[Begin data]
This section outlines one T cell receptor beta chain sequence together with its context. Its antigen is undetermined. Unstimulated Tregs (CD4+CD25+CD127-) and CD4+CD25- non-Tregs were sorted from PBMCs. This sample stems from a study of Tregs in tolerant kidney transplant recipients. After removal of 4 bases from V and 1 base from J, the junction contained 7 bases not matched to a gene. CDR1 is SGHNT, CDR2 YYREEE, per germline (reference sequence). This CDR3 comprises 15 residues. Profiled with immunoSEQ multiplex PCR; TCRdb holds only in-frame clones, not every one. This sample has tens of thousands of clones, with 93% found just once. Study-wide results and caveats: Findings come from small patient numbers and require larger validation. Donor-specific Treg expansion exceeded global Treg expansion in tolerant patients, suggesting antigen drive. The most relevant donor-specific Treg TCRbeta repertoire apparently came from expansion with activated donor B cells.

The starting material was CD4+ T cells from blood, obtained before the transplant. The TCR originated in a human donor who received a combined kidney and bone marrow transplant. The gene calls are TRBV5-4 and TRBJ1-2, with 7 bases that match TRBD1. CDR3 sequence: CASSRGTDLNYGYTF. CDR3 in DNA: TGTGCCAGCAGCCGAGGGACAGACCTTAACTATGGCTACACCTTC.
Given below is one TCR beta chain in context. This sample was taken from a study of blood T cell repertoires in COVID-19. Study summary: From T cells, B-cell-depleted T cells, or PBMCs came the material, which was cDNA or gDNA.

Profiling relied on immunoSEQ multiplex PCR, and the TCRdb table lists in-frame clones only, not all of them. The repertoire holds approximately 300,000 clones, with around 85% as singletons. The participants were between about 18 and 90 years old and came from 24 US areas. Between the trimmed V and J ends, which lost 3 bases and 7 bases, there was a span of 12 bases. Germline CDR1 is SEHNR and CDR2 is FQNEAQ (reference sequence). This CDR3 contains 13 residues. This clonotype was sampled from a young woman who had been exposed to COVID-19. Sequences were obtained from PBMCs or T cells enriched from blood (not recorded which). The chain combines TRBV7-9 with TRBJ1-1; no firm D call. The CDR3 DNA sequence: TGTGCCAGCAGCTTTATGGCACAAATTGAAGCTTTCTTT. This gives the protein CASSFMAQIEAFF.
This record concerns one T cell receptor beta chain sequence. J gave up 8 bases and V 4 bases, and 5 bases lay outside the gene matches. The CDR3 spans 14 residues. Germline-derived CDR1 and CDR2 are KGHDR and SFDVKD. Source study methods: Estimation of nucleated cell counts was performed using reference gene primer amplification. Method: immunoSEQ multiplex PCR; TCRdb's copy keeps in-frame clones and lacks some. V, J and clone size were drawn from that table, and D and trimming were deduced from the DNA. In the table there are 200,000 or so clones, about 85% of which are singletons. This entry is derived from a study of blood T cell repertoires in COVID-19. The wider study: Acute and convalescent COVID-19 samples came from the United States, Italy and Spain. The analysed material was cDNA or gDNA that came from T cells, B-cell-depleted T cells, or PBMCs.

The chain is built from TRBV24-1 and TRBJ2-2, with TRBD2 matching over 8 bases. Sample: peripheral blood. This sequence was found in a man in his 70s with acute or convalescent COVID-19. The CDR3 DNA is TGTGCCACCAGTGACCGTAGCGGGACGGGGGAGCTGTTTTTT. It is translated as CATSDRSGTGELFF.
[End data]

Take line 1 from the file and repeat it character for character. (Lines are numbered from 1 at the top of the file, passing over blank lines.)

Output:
This section outlines one T cell receptor beta chain sequence together with its context. Its antigen is undetermined. Unstimulated Tregs (CD4+CD25+CD127-) and CD4+CD25- non-Tregs were sorted from PBMCs. This sample stems from a study of Tregs in tolerant kidney transplant recipients. After removal of 4 bases from V and 1 base from J, the junction contained 7 bases not matched to a gene. CDR1 is SGHNT, CDR2 YYREEE, per germline (reference sequence). This CDR3 comprises 15 residues. Profiled with immunoSEQ multiplex PCR; TCRdb holds only in-frame clones, not every one. This sample has tens of thousands of clones, with 93% found just once. Study-wide results and caveats: Findings come from small patient numbers and require larger validation. Donor-specific Treg expansion exceeded global Treg expansion in tolerant patients, suggesting antigen drive. The most relevant donor-specific Treg TCRbeta repertoire apparently came from expansion with activated donor B cells.